i guess the second one has to be proved by contradicton?
I presume that's what you mean (see my quote)...I can't quite rememeber all the formalitites surrounding the notation of equivalence relations and sets...anyway, for the code, simply click on the LaTeX image. There are two of them, one for i) and one for ii). If you ever get stuck by LaTeX, just click on someone elses code that contains the characters you want to use.
For i), use transitivity to show that , and that .
For ii) you are quite right, use contradiction. How far have you got with your proof?
thanks im already done both.by Swlabr;
For i), use transitivity to show that
, and that .
For ii) you are quite right, use contradiction. How far have you got with your proof?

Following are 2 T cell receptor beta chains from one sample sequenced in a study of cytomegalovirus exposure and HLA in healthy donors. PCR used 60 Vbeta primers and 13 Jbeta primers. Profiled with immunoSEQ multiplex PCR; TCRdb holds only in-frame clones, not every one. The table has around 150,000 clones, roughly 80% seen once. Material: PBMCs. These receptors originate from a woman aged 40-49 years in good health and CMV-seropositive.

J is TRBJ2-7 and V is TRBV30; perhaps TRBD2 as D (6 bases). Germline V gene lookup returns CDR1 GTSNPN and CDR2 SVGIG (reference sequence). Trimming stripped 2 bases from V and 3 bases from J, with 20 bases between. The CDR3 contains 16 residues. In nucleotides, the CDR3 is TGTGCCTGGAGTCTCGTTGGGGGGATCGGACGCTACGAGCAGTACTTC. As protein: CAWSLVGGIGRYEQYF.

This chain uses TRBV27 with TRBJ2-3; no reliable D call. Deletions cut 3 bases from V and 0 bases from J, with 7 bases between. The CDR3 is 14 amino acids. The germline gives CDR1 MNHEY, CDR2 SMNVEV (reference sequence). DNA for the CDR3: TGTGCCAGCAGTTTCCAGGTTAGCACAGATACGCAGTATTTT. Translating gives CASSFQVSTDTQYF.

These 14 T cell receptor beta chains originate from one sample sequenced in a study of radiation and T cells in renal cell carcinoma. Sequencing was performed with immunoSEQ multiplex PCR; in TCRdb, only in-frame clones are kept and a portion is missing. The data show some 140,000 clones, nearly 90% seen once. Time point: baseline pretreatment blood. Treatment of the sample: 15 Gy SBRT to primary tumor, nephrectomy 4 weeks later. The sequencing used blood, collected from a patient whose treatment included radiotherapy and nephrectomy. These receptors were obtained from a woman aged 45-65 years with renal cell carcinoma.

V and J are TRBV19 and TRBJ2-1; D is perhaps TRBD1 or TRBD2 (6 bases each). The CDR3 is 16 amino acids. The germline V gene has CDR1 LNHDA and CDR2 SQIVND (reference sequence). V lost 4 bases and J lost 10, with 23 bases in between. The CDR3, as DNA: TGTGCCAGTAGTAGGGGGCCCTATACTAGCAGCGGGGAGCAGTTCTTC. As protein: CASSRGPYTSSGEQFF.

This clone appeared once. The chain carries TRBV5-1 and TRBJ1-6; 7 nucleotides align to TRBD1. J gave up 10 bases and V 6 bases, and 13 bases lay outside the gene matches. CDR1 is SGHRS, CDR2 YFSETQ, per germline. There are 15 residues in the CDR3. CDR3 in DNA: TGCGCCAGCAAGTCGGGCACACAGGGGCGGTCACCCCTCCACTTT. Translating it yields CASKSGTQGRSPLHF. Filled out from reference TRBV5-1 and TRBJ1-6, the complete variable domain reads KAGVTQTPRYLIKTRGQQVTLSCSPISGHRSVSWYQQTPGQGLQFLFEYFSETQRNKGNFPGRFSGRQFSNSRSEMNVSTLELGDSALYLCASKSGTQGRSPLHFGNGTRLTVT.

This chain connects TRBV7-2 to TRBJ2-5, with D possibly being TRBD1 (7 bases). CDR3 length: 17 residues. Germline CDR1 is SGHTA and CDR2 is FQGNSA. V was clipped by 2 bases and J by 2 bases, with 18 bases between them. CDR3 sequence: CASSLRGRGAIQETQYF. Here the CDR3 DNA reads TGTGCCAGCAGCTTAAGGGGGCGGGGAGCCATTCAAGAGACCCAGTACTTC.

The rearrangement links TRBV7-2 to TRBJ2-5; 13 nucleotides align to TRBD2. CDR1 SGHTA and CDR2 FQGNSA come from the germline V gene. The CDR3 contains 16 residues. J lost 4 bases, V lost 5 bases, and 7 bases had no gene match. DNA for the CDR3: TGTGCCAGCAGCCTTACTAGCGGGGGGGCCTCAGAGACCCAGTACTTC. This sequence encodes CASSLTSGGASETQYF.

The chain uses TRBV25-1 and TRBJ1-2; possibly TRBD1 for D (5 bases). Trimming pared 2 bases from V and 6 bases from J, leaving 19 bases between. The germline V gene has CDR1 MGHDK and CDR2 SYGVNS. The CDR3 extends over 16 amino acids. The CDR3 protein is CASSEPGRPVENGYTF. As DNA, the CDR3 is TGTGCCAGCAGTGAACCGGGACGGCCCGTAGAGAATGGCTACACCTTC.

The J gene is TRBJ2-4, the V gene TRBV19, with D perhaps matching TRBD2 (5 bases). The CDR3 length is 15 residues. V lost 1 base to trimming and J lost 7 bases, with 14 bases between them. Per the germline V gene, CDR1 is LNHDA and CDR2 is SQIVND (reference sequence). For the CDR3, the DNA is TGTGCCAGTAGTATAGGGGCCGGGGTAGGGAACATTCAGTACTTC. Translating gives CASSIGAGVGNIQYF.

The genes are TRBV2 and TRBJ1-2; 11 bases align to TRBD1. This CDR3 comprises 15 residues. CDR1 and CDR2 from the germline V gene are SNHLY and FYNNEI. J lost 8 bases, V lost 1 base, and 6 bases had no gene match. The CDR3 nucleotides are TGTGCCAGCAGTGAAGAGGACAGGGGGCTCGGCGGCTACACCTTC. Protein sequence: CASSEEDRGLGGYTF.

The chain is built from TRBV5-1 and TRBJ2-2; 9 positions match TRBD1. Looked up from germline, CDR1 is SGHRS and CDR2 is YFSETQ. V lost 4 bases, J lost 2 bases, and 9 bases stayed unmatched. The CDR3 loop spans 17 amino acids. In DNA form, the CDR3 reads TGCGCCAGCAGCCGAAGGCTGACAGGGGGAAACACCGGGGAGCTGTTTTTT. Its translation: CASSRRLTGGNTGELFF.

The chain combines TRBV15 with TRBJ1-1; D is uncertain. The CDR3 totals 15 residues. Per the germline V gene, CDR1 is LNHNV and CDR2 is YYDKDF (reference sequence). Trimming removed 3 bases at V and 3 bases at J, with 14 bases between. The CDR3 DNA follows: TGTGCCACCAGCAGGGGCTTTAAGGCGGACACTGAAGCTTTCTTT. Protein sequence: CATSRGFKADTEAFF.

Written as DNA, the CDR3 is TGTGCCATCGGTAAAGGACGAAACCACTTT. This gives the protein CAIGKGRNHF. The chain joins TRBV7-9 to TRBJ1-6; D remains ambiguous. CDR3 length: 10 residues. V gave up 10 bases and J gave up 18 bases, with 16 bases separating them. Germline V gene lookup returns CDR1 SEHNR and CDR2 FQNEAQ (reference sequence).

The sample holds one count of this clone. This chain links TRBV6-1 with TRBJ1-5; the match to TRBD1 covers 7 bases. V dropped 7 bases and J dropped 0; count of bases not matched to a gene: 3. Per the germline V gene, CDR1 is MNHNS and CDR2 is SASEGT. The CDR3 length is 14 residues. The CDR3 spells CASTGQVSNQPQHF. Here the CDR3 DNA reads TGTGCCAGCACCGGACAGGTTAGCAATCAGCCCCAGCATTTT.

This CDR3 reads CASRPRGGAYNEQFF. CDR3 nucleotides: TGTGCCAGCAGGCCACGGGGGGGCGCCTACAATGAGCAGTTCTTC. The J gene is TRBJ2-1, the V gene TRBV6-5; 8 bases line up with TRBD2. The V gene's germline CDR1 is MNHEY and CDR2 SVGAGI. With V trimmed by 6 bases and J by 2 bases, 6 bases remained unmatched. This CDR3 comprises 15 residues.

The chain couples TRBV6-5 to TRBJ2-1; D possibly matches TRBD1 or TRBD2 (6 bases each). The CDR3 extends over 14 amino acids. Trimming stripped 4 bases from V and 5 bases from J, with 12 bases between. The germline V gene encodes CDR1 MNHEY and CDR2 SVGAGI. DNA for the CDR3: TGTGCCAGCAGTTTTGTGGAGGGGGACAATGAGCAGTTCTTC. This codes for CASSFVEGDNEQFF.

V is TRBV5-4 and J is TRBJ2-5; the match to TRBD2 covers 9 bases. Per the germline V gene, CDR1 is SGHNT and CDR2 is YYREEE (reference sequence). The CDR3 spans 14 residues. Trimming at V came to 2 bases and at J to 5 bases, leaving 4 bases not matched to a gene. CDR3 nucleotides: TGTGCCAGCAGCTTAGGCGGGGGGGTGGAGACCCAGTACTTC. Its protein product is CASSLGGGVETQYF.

for the first one its the same way as you told. first assume (x,y) E p and let z be an arbitary elment belongs to [x]p then using first assumption and the transitivity we can show that z E [y]p and the other way round.
for the second one its quite simple when use p --> q = ~q --> ~p
thats all....
i was lately thinking of this....(x,y) E p --> [x]p = [y]p
use transitivity to show that , and that .
why cant i do it in one proof? like this
suppose (x,y) E p
let z be arbitrary and suppose
z E [x]p <--> (x,z) E p
<--> .........
like wise by using iff then u dont have to split it into 2 parts,
because i dont see any wrong in it.
thanks in advance..